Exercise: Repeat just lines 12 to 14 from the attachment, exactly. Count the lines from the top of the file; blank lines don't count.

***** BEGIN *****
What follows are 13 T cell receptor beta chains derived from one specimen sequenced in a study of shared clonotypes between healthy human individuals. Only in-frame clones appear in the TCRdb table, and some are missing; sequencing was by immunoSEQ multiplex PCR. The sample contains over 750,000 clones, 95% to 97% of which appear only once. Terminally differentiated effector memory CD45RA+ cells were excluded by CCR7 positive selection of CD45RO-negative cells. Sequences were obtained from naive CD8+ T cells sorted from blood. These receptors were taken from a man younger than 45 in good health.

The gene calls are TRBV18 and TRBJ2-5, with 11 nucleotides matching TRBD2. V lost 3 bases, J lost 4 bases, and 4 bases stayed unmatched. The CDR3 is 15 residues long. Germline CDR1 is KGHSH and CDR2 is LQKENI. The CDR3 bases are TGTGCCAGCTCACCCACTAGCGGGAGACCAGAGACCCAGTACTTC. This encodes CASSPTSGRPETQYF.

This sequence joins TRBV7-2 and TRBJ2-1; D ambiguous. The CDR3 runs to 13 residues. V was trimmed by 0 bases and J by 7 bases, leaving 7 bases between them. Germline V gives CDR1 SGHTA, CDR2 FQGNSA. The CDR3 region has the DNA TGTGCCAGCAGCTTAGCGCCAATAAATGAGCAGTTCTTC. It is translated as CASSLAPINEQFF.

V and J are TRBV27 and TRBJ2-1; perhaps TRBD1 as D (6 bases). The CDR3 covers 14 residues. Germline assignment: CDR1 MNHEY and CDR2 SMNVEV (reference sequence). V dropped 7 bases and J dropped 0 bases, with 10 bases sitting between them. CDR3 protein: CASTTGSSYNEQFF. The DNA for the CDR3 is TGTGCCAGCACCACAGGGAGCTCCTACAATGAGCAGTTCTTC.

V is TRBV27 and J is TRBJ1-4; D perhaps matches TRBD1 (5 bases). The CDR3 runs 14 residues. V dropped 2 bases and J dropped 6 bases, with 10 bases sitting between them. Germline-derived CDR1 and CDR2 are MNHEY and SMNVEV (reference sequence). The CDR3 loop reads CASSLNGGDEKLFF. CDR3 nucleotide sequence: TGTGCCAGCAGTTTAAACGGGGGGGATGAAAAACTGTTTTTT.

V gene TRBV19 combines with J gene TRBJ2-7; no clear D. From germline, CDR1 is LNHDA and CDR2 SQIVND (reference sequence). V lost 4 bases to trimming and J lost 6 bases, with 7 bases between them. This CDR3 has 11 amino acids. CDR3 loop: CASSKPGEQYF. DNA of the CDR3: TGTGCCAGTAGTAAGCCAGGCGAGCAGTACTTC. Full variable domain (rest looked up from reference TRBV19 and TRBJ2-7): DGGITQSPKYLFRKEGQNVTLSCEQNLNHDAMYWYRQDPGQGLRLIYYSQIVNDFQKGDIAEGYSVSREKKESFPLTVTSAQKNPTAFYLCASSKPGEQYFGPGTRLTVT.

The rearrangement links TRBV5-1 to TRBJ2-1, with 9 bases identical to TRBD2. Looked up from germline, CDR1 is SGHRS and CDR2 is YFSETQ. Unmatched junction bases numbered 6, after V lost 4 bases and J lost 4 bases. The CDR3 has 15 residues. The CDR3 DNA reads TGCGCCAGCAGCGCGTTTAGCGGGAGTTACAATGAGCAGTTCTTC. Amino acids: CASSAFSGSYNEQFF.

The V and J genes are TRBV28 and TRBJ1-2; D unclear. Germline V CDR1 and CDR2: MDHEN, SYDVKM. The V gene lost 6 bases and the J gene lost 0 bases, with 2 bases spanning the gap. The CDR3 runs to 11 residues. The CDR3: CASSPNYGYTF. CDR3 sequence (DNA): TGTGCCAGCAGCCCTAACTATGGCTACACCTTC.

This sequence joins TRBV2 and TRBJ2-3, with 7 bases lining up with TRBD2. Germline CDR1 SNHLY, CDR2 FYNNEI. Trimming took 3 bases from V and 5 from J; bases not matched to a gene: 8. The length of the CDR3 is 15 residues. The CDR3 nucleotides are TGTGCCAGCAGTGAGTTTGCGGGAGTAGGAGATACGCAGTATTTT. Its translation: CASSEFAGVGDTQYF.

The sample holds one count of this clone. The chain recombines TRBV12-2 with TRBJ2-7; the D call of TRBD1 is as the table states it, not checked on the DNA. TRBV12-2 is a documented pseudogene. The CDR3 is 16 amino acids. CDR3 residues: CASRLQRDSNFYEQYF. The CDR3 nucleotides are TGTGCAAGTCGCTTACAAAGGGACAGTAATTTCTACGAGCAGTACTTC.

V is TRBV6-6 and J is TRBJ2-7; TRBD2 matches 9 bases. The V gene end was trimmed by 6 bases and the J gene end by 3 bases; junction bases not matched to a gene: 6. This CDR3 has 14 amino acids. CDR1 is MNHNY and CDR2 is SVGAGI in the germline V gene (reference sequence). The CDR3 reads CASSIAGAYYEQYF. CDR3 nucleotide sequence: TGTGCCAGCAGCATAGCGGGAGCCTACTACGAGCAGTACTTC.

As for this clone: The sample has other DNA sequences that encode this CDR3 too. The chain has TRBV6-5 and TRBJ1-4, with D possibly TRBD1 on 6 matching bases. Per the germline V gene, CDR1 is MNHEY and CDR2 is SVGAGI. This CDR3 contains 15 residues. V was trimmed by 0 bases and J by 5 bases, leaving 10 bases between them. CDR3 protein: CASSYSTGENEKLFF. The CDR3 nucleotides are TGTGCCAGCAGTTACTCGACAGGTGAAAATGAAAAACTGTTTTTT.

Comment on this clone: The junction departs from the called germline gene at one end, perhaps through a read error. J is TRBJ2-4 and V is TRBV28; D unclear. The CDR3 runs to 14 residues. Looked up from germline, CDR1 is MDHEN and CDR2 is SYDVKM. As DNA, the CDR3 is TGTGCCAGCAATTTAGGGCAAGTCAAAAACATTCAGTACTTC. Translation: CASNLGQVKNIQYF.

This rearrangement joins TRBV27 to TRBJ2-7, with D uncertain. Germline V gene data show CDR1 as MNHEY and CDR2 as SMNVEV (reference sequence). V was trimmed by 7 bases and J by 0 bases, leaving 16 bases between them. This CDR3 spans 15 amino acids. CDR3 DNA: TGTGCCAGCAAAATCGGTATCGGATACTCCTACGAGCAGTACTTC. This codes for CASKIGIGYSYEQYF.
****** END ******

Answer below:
As for this clone: The sample has other DNA sequences that encode this CDR3 too. The chain has TRBV6-5 and TRBJ1-4, with D possibly TRBD1 on 6 matching bases. Per the germline V gene, CDR1 is MNHEY and CDR2 is SVGAGI. This CDR3 contains 15 residues. V was trimmed by 0 bases and J by 5 bases, leaving 10 bases between them. CDR3 protein: CASSYSTGENEKLFF. The CDR3 nucleotides are TGTGCCAGCAGTTACTCGACAGGTGAAAATGAAAAACTGTTTTTT.

Comment on this clone: The junction departs from the called germline gene at one end, perhaps through a read error. J is TRBJ2-4 and V is TRBV28; D unclear. The CDR3 runs to 14 residues. Looked up from germline, CDR1 is MDHEN and CDR2 is SYDVKM. As DNA, the CDR3 is TGTGCCAGCAATTTAGGGCAAGTCAAAAACATTCAGTACTTC. Translation: CASNLGQVKNIQYF.

This rearrangement joins TRBV27 to TRBJ2-7, with D uncertain. Germline V gene data show CDR1 as MNHEY and CDR2 as SMNVEV (reference sequence). V was trimmed by 7 bases and J by 0 bases, leaving 16 bases between them. This CDR3 spans 15 amino acids. CDR3 DNA: TGTGCCAGCAAAATCGGTATCGGATACTCCTACGAGCAGTACTTC. This codes for CASKIGIGYSYEQYF.